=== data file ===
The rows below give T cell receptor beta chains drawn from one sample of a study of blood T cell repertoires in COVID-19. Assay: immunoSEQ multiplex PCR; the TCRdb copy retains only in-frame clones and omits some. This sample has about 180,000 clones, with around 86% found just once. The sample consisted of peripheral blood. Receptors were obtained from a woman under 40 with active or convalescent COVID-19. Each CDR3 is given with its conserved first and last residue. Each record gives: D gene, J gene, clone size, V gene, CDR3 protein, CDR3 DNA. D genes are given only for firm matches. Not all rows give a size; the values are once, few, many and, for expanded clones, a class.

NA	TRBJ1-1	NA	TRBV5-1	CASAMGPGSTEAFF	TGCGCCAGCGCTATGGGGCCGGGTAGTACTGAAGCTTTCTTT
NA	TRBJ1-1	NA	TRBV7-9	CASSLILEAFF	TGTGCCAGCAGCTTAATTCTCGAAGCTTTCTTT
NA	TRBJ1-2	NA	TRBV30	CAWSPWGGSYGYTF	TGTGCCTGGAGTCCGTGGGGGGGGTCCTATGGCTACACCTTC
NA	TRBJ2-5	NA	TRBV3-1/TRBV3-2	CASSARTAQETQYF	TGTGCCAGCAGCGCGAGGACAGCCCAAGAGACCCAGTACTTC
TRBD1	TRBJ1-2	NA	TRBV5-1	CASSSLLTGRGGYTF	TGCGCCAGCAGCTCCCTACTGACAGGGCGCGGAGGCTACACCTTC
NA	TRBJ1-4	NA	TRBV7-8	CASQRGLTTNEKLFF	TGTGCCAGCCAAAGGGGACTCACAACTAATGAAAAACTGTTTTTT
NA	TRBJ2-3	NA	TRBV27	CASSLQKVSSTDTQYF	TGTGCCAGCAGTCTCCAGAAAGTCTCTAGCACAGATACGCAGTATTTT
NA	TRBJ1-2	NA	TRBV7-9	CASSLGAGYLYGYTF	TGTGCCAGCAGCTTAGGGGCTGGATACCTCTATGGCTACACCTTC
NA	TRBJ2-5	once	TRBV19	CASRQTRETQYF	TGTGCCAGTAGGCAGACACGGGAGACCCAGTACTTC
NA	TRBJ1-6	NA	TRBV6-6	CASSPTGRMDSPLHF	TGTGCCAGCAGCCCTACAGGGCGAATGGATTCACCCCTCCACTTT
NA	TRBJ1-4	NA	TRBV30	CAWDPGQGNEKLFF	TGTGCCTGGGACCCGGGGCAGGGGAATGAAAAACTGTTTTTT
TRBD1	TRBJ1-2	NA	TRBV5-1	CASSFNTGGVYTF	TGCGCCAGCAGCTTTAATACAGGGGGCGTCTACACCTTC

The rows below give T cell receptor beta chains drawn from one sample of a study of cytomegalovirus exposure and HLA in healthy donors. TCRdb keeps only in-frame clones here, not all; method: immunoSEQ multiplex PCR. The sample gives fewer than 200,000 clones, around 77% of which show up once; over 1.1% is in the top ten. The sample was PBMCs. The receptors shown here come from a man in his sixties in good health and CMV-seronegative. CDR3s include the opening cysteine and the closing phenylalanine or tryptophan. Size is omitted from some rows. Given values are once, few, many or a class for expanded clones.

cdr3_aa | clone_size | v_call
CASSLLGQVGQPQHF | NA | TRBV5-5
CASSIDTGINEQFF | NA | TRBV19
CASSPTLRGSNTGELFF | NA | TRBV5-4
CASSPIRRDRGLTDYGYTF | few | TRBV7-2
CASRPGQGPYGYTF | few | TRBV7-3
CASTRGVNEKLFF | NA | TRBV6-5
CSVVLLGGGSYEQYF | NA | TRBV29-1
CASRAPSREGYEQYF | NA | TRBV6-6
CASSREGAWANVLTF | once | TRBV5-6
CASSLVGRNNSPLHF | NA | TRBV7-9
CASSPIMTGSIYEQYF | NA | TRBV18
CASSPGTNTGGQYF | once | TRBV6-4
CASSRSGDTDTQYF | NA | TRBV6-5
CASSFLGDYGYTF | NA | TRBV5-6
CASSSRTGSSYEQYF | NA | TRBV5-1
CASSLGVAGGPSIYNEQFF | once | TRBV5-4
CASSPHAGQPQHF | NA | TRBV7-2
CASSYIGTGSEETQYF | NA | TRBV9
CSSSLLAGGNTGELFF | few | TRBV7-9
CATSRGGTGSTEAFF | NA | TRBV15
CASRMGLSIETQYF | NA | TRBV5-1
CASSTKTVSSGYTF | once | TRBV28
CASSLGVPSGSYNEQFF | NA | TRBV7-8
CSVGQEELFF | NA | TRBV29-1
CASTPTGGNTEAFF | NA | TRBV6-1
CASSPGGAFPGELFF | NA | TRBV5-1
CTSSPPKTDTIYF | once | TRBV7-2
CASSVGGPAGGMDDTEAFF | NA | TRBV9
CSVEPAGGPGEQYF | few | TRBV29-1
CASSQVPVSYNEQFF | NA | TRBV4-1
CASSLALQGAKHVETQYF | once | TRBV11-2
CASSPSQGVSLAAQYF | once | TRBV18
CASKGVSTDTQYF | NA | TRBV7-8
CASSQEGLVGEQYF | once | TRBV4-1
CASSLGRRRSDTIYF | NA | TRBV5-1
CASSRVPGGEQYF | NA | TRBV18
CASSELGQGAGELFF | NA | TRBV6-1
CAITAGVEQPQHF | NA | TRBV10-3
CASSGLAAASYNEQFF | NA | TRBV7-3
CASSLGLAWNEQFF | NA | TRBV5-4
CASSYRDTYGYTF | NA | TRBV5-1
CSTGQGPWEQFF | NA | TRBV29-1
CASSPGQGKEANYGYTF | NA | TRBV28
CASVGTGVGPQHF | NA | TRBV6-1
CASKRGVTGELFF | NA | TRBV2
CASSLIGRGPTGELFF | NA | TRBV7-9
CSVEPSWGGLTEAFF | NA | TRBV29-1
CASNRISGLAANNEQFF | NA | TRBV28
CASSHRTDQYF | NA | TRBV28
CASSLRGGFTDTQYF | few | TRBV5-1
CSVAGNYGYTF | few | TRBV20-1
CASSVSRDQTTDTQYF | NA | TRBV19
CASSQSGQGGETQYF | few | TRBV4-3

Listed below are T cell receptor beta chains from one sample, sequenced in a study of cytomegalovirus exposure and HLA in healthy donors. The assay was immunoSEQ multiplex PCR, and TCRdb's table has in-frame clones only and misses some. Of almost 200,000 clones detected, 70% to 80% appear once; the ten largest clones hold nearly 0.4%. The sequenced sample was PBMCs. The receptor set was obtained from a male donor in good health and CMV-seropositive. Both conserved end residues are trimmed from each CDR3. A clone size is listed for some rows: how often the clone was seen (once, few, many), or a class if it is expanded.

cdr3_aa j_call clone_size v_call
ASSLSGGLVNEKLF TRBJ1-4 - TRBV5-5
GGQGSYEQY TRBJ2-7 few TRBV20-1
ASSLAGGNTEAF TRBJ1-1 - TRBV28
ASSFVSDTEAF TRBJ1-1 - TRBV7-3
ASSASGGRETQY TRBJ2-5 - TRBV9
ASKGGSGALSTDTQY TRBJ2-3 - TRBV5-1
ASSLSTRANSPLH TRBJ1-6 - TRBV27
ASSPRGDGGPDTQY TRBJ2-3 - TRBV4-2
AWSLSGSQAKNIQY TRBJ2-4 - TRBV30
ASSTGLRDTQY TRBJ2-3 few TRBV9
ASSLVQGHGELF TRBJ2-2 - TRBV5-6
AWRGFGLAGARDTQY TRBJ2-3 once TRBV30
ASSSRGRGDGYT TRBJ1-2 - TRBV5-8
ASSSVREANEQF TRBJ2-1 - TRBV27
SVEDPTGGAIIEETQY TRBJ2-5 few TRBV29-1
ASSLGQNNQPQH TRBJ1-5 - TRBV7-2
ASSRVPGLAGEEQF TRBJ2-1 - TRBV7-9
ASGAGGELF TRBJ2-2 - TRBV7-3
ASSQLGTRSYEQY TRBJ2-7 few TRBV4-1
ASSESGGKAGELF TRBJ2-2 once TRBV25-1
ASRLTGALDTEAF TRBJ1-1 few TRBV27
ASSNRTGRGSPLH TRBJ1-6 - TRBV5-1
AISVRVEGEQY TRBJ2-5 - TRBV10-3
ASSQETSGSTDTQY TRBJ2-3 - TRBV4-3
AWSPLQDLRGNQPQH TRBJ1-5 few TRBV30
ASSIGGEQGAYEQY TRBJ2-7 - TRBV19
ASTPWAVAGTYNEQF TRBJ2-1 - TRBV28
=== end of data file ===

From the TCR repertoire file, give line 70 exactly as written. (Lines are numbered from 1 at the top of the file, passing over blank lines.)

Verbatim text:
cdr3_aa j_call clone_size v_call